HHS HIV Challenge Encourages Community Engagement to Reduce HIV-Related Stigma and Disparities
The negative stigma surrounding HIV can affect patients’ emotional well-being and mental health, and the stigma can come from anywhere: healthcare professionals, communities, and even themselves. In partnership with the Office of the Assistant Secretary of Health and Office of Infectious Disease and HIV/AIDS Policy, the U.S. Department of Health and Human Services (HHS) Office of Minority Health created the HIV Challenge, a community engagement program to reduce HIV-related stigma and disparities by “providing an opportunity for individuals and organizations to participate in developing novel innovative approaches that can be successfully implemented within their local communities.”
The Case of the Transgender Considerations for Cancer Screening
Sally, a nurse practitioner in a cancer survivorship clinic, is preparing to discuss screening and surveillance guidelines with Jonah, a 32-year-old survivor of Hodgkin lymphoma. Sally reviews Jonah’s patient history form and notes that Jonah uses he and him pronouns. His gender identity is male and sex assigned at birth was female. Jonah’s surgical history includes gender-affirming surgery on chest tissue (also known as top surgery), and his current medications include supplemental testosterone. Jonah also specifies that he is transmasculine—an umbrella term used to indicate that Jonah feels a connection with masculinity.
HHS Releases National Strategic Plan to End HIV Epidemic
The two most recent administrations prioritized ending the HIV epidemic, which has claimed the lives of more than 700,000 Americans since the virus was first identified in the 1980s. To follow those initial efforts, the U.S. Department of Health and Human Services (HHS) released a strategic roadmap to end the HIV epidemic and reduce new HIV infections by 90% by 2030.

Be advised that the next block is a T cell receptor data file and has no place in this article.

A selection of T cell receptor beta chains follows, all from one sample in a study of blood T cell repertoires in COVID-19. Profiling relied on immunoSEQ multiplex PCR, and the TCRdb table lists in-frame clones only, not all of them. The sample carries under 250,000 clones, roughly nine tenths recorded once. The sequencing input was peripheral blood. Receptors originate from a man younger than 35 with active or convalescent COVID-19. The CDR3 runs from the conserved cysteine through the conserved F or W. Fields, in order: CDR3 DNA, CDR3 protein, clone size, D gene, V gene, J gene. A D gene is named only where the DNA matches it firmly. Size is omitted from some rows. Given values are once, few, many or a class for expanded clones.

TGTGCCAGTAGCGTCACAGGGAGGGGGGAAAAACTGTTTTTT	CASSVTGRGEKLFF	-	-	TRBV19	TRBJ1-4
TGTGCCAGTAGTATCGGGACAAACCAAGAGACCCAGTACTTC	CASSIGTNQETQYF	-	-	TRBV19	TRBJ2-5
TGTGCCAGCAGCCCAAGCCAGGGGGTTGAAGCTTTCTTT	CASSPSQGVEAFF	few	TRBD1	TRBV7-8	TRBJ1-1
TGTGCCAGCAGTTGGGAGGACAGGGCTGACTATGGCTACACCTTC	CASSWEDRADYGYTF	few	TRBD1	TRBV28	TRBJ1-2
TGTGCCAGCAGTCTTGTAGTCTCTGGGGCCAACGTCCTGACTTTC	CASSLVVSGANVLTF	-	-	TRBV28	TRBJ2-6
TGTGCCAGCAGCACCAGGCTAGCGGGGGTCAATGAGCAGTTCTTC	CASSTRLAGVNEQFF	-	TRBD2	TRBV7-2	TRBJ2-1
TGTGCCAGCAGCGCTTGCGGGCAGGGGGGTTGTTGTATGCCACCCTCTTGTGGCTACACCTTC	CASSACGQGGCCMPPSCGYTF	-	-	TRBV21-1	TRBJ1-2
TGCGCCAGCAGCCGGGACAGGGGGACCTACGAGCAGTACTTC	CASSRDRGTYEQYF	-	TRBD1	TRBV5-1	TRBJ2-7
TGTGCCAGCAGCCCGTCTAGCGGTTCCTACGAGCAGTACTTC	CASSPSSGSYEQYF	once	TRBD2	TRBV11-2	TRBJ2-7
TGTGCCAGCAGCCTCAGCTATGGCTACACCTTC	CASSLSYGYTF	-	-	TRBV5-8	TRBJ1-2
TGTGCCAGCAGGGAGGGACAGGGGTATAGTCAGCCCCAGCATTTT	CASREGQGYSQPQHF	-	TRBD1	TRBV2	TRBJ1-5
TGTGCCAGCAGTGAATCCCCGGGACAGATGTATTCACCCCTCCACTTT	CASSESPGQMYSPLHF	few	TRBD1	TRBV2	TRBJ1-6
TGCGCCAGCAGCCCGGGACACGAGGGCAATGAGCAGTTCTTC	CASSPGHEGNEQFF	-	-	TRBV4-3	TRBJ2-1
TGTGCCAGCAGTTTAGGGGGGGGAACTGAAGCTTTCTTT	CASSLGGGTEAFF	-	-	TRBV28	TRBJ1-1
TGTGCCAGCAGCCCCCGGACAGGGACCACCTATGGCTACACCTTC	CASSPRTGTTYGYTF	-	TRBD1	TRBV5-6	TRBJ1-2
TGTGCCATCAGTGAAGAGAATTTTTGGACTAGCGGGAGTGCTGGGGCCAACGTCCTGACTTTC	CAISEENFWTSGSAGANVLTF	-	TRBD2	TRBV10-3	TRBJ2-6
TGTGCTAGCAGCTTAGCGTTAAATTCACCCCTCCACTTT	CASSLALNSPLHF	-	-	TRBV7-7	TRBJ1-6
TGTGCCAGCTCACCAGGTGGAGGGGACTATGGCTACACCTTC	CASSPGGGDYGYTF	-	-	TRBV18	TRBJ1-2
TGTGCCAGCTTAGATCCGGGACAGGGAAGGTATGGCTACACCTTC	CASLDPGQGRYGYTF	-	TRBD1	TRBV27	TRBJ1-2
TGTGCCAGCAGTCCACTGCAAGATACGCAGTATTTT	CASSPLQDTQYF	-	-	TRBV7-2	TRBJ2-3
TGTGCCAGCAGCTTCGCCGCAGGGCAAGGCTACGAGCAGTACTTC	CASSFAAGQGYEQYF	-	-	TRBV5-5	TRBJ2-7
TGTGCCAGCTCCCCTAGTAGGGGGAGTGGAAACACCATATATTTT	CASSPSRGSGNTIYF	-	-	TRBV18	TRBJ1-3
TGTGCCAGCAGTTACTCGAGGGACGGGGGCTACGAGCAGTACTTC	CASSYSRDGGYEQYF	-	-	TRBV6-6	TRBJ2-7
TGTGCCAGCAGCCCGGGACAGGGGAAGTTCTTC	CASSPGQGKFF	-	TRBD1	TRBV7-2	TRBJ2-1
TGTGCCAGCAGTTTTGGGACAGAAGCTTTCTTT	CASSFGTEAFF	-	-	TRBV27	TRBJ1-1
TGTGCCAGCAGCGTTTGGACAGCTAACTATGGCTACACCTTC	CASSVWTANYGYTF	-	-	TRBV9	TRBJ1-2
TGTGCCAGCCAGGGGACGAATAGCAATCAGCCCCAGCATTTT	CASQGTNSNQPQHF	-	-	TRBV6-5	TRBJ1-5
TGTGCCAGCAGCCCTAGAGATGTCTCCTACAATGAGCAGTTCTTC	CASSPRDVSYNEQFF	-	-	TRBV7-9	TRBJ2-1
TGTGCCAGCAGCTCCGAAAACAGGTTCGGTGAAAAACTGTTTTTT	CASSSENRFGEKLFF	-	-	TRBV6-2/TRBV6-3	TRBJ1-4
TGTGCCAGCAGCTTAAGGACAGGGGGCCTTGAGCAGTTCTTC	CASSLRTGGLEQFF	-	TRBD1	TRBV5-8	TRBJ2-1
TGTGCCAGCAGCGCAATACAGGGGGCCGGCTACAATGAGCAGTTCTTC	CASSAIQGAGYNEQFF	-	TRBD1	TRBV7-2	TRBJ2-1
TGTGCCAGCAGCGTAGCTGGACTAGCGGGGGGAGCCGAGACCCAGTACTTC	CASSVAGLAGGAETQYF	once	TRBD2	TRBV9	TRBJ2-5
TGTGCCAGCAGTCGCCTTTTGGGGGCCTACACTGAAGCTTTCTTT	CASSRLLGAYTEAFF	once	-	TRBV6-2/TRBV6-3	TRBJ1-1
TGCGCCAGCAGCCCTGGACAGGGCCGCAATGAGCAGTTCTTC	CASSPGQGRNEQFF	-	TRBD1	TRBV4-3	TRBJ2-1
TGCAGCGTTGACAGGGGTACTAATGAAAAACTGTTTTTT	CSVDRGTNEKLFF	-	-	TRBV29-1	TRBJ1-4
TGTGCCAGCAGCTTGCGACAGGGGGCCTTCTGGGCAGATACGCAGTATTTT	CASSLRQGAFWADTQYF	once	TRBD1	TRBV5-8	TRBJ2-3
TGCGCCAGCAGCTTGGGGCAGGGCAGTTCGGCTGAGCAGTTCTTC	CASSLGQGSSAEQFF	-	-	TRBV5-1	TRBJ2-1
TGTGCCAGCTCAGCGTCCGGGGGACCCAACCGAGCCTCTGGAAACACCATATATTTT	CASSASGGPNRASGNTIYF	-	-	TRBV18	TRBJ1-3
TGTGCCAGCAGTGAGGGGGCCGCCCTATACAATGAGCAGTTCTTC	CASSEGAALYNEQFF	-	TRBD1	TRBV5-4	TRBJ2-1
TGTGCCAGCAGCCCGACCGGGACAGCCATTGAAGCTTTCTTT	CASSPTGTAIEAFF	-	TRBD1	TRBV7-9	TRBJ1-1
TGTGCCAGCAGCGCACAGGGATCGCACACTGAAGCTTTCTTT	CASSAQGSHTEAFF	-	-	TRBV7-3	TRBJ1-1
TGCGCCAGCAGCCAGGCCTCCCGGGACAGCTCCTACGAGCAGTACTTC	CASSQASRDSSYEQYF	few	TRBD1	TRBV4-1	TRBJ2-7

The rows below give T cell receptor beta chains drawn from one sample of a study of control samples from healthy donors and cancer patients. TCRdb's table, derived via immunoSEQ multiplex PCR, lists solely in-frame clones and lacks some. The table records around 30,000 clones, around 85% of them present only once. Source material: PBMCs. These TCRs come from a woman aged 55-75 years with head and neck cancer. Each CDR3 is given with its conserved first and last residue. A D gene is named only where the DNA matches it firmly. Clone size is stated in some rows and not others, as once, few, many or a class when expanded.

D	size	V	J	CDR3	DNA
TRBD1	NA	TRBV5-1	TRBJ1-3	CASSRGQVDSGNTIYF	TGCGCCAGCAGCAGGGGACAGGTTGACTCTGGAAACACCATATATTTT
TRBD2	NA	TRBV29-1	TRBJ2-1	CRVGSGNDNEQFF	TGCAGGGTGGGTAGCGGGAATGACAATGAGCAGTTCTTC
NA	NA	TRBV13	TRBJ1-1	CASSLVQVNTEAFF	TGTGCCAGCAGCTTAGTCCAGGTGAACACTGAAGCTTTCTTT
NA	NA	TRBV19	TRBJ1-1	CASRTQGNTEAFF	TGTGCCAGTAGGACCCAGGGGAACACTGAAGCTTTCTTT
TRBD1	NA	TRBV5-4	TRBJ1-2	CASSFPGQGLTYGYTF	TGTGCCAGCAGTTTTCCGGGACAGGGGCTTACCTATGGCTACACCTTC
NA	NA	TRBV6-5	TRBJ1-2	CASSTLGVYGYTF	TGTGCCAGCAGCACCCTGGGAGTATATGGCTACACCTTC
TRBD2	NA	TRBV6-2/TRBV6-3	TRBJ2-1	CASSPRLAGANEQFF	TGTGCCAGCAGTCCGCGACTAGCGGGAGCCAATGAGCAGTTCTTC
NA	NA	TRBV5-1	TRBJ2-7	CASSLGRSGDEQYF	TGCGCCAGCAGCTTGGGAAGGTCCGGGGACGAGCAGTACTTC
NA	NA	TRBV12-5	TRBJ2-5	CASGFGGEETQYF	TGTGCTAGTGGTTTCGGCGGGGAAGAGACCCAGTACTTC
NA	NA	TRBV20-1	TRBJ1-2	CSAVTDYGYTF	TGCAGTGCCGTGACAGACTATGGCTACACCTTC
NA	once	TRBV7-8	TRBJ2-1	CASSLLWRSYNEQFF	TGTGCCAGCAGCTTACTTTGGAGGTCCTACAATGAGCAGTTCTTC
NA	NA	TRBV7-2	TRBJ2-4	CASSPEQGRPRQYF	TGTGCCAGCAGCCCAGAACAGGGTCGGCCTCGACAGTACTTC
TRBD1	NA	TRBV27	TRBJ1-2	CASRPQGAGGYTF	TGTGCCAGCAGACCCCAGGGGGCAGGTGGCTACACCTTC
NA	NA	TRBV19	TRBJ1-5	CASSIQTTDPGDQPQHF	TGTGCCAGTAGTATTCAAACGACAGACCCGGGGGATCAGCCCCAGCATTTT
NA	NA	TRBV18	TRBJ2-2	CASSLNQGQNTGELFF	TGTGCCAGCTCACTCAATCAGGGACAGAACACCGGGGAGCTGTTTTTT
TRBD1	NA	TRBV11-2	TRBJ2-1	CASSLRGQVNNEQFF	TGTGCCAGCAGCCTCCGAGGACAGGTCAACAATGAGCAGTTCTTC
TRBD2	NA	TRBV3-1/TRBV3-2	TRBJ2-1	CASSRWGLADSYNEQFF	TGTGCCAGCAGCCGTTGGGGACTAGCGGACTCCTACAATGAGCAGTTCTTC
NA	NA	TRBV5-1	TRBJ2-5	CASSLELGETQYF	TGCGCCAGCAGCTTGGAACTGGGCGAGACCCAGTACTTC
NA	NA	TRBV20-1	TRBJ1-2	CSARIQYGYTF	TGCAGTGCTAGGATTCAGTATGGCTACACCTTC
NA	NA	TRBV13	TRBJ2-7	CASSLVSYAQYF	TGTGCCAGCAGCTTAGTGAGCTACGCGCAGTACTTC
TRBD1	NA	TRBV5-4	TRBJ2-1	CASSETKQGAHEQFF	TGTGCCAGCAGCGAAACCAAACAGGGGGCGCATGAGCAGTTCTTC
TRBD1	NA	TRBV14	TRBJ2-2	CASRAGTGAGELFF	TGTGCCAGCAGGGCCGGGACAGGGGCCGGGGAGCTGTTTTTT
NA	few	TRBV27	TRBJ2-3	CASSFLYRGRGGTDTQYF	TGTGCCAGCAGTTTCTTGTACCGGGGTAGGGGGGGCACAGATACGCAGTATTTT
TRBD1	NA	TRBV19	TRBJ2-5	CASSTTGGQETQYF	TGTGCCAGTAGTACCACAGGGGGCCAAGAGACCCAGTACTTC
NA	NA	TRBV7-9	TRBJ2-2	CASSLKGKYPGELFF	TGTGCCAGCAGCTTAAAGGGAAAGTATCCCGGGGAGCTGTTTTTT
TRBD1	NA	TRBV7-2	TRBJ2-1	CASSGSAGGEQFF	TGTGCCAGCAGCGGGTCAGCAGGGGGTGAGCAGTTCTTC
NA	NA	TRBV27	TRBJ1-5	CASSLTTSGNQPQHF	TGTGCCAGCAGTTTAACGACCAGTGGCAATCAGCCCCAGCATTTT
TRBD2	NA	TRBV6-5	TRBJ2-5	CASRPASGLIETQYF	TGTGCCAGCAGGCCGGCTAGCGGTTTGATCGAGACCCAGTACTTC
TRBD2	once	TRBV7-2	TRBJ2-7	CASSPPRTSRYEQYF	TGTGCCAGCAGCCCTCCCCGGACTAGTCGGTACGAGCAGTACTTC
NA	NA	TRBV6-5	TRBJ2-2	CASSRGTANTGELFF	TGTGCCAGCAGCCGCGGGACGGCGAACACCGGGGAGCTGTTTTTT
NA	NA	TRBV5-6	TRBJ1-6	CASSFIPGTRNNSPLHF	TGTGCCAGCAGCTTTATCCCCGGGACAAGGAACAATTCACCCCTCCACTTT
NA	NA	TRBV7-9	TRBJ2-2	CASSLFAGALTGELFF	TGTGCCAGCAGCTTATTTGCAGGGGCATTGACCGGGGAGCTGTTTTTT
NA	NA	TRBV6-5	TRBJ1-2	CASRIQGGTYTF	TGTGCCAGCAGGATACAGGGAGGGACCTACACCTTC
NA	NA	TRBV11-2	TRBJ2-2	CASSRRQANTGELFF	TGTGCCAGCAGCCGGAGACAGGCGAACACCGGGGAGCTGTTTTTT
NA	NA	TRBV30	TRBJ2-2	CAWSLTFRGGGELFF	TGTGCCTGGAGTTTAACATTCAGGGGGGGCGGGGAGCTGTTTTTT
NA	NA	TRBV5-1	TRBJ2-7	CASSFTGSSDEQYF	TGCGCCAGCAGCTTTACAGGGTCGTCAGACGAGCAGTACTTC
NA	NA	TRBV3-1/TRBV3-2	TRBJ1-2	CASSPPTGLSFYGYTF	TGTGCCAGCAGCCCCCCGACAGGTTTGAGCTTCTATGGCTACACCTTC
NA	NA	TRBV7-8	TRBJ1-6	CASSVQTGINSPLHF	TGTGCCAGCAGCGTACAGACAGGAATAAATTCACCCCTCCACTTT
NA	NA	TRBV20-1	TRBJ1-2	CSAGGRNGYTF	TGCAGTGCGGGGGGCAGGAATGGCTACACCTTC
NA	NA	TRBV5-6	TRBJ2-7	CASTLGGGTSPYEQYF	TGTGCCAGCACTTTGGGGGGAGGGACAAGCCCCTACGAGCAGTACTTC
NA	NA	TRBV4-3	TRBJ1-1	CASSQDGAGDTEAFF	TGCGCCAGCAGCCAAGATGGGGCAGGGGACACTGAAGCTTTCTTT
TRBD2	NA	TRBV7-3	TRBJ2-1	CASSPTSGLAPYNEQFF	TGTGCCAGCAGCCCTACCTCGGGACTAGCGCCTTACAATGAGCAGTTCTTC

Sex Is an Important Dimension of Cancer Psychosocial Care That We Need to Stop Neglecting
My charge nurse approached me and told me that I am getting an admission from the emergency department who presented with high blood pressure and shortness of breath. She told me that the patient is on concurrent chemoradiation therapy and has a rectal cancer.
Get Comfortable Talking to Patients About Sexuality During and After Cancer Treatment
Bothersome and distressing sexual dysfunction is common in both men and women living with cancer. Treatments can potentially alter a person’s sexual health in the physical, emotional, mental ,and social well-being realms of care. Literature has shown that time constraints and level of comfort with sexual health content are barriers to addressing patients’ sexual health concerns. On Friday, April 12, 2019, at the ONS 44th Annual Congress in Anaheim, CA, speakers provided an overview of sexual health concerns and strategies to assure a positive and respectful approach to female and male patients with cancer who are experiencing them.
Sexual Function Varies by Some Treatments in Breast Cancer Survivors
Surgical modality and receipt of chemotherapy or radiotherapy are not associated with sexual function, as measured by the Female Sexual Function Index (FSFI). Patients receiving endocrine therapy with an aromatase inhibitor had significantly lower sexual function scores than those who received no endocrine therapy or those on tamoxifen, said a group of U.S. researchers who presented their findings during a poster session on Saturday, December 10, at the San Antonio Breast Cancer Symposium.